If I learned one thing from Barrett’s confirmation hearings, it was that neither she nor the Republican Senate majority attempting to push through her confirmation to the Supreme Court actually understands the meaning of religious freedom (ironically, a freedom guaranteed by the very court to which she will soon be confirmed). In four days of confirmation hearings, the only religious minority whose freedoms were even mentioned was the Jewish community, and even then only once. 

I am lucky to belong to strong Jewish communities and to religiously diverse communities which are supportive of my religious beliefs and practices. Yet, due to the distortion of religious freedom spurred by the kinds of political polemics exemplified by Barrett’s confirmation hearing, I am never allowed to forget that I am a minority. Furthermore, Barrett’s and the Senate Judiciary Committee’s deep misunderstanding of the meaning and uses of the First Amendment frightens me. How can I expect someone who clearly does not understand religious freedom to protect mine? Frankly, I don’t. And, if Barrett is confirmed to a lifetime appointment on the highest court in the land, I fear the future of religious freedom and protections for my Jewish community, our Muslim siblings, and other religious minorities.

Kevin Chisolm, Howard University

The separation of church and state is an important characteristic of a functioning democracy. A Supreme Court justice who would use religious freedom as a sword to harm others  puts millions of Americans at risk of losing not only their civil liberties, but their health care under the Affordable Care Act (ACA) as well, including its requirement of providing contraception.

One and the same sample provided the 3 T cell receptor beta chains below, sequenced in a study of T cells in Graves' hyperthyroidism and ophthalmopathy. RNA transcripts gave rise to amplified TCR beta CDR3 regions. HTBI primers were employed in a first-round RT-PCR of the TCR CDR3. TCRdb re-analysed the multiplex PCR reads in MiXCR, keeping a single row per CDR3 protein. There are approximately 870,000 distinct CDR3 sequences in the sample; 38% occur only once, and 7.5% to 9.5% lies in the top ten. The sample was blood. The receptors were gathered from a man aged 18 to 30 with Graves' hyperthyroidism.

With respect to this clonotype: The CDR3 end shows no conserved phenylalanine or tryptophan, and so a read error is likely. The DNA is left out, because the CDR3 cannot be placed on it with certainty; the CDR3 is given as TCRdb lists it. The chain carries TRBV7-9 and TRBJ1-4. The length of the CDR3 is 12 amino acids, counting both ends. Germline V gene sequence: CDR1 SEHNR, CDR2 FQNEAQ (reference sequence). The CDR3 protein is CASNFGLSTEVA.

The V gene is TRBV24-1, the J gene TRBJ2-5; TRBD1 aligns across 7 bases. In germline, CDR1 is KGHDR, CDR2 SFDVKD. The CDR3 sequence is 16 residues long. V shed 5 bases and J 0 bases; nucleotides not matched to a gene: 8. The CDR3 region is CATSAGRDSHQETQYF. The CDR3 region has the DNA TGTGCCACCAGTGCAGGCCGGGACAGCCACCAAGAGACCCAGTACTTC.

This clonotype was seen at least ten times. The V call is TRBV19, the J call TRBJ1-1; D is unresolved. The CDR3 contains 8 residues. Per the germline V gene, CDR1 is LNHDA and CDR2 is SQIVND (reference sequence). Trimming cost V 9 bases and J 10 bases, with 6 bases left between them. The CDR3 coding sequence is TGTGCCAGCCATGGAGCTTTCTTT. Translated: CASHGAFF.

Of the 20 million Americans covered by the ACA, Black Americans have seen the largest drop in uninsured rates due to the law. During the 2020 coronavirus pandemic, Black Americans have seen disproportionately high infection rates of COVID-19. If the ACA is struck down by the Supreme Court this fall, it would disproportionately leave Black Americans without access to health care during one of the most dangerous stages of the pandemic. This is an example of how Supreme Court decisions can have life or death consequences for the most vulnerable in our society. We must be sure that those we put in positions of power and influence adhere to the important jurisprudential concept of separation of church and state. 

Bryant Nguyen, University of Central Florida

Barrett would greatly impact me as a gay Vietnamese person because I’ve had to have many rights granted to me through Supreme Court decisions, like my right to marry. One of the biggest economic privileges that heterosexual individuals had were tax incentives to marry, which were not granted to LGBTQ individuals. This blatant discrimination negatively impacted LGBTQ individuals who were already at an economic disadvantage. 

Not only would Barrett’s confirmation affect LGBTQ individuals, her decisions could also affect those with preexisting health conditions. During the Việt Nam war, the U.S. used a chemical herbicide called Agent Orange used to destroy Vietnam’s luscious forests. Today, millions of Vietnamese Americans are negatively impacted by the effects of Agent Orange, as are veterans and children being born today. Without the requirement for health care companies to cover those with preexisting conditions under the ACA, a lot of individuals impacted by this war would not be able to get health care coverage. Both the LGBTQ community and Vietnamese community will be negatively impacted by this regressive ideology. 

(PHOTO CREDIT: Screenshot from C-SPAN.)